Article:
Double Blind Article: Where is Psychedelic-assisted Therapy Legal?

Here’s the introduction

The legal status of psychedelic-assisted therapy in the United States is confusing and complicated. On the one hand, the “classic psychedelics” (mescaline, LSD, psilocybin, and DMT) are currently illegal at the federal level in the U.S. There are currently no forms of psychedelic-assisted therapies that the U.S. government has legally sanctioned. Yet, on the other hand, clinical trials, deprioritization, and limited forms of state-level adult use legalization have forged the first pathways for psychedelic therapy within the country.

Since the passing of the Controlled Substances Act (CSA) by the Nixon administration in 1970, the classic psychedelics have been listed as Schedule 1 substances under the U.S. Drug Enforcement Agency’s (DEA) drug classification system, which means—according to the agency—that they have no recognized medical use and a high potential for abuse. (The DEA’s drug classification system includes five Schedules, Schedule 1 being the most tightly controlled and Schedule 5 being the least.)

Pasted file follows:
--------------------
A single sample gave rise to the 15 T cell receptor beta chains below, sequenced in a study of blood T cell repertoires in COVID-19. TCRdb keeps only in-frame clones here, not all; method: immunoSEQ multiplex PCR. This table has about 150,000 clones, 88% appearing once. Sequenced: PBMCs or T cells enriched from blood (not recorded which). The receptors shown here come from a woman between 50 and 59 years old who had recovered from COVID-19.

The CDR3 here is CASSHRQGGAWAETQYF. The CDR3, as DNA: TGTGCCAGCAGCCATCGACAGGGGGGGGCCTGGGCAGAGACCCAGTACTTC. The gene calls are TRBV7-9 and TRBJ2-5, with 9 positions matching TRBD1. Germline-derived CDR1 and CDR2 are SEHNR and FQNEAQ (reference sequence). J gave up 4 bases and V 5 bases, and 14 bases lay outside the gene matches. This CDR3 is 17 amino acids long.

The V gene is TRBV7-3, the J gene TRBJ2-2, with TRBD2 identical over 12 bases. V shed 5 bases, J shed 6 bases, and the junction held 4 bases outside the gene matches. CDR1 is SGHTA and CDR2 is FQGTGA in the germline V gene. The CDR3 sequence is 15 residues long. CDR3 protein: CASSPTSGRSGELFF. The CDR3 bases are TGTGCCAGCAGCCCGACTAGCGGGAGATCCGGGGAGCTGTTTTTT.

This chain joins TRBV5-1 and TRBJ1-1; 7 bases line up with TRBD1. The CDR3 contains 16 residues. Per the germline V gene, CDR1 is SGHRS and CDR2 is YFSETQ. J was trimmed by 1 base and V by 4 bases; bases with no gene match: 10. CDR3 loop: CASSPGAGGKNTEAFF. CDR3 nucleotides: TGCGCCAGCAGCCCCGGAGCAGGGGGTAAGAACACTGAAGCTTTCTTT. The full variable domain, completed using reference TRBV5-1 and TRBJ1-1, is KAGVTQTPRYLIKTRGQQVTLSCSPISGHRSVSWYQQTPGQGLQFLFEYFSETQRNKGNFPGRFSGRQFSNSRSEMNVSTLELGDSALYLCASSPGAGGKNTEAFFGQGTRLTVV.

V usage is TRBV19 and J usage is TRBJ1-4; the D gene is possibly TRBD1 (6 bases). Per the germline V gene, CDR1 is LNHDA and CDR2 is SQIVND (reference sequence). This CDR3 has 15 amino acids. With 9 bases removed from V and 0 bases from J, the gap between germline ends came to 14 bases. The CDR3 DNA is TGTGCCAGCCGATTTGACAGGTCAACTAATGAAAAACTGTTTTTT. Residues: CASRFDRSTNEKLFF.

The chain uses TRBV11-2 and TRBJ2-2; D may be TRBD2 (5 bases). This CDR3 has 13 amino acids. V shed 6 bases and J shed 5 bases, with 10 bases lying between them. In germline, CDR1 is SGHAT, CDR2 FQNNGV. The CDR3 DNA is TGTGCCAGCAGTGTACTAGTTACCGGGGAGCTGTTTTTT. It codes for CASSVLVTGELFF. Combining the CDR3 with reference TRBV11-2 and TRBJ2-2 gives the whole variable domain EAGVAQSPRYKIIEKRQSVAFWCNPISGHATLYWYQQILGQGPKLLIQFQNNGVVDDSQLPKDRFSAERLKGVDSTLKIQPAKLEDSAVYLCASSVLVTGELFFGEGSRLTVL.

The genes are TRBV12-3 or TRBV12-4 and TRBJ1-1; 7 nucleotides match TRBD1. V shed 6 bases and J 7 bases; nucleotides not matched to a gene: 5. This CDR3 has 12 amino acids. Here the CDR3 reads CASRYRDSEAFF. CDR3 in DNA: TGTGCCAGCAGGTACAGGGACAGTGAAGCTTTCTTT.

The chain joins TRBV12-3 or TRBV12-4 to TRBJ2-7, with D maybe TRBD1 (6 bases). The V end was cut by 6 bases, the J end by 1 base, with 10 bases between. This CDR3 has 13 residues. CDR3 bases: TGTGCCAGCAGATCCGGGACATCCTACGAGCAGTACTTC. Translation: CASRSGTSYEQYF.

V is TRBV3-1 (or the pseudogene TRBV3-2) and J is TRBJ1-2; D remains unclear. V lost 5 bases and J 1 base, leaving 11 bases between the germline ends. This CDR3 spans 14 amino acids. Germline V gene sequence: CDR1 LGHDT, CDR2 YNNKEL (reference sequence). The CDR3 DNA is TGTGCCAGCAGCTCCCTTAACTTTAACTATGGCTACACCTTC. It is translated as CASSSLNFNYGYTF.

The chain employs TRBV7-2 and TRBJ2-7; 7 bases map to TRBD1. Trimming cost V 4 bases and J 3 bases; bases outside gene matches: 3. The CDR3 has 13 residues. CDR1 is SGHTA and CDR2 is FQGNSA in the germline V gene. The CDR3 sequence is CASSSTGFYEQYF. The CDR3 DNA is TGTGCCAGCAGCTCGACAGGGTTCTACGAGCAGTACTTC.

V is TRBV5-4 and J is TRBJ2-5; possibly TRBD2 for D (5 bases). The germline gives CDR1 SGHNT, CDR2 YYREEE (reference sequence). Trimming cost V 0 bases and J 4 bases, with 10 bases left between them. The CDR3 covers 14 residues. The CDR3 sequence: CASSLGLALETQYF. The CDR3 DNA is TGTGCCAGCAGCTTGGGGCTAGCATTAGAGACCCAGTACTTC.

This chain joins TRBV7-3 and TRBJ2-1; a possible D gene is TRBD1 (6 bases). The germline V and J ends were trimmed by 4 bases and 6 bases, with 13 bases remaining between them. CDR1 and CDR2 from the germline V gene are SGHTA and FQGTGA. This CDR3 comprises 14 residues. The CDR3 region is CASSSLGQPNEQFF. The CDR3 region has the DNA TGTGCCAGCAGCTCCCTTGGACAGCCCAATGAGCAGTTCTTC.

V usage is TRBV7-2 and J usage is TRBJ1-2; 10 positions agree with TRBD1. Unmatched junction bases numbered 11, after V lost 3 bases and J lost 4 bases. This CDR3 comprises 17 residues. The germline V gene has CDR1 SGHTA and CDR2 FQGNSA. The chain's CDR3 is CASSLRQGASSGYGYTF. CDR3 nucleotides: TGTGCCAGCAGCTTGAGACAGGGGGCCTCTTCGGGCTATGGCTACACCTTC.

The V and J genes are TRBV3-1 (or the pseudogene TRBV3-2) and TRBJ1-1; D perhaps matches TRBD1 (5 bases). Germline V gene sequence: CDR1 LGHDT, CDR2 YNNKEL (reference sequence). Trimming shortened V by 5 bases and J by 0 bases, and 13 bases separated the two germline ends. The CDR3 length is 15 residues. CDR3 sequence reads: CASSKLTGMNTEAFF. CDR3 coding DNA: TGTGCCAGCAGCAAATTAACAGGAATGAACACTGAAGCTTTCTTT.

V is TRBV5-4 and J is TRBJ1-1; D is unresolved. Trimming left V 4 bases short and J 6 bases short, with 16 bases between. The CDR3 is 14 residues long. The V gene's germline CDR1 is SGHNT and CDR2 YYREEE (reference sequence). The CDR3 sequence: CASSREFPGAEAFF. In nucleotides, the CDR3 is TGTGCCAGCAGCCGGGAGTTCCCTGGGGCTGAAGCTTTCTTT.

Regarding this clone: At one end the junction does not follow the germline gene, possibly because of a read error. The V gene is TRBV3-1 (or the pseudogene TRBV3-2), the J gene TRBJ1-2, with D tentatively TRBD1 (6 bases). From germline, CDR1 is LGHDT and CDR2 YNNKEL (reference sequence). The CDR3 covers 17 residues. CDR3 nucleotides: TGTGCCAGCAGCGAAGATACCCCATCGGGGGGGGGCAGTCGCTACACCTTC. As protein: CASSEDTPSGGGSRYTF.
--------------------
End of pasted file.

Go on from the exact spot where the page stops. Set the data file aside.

In 2017, however, the U.S. Food and Drug Administration (FDA) granted MDMA-assisted therapy for the treatment of PTSD with “Breakthrough Therapy” status, meaning that early clinical results were promising enough to expedite the process of reviewing and approving the treatment. Psilocybin received the same designation for the treatment of TRD the following year. Breakthrough Therapy status has made it easier for some patients to access these MDMA- and psilocybin-assisted therapies through clinical trials—which are currently the only setting in which psychedelic-assisted psychotherapy can be legally administered in the United States. You can search for clinical trials here.

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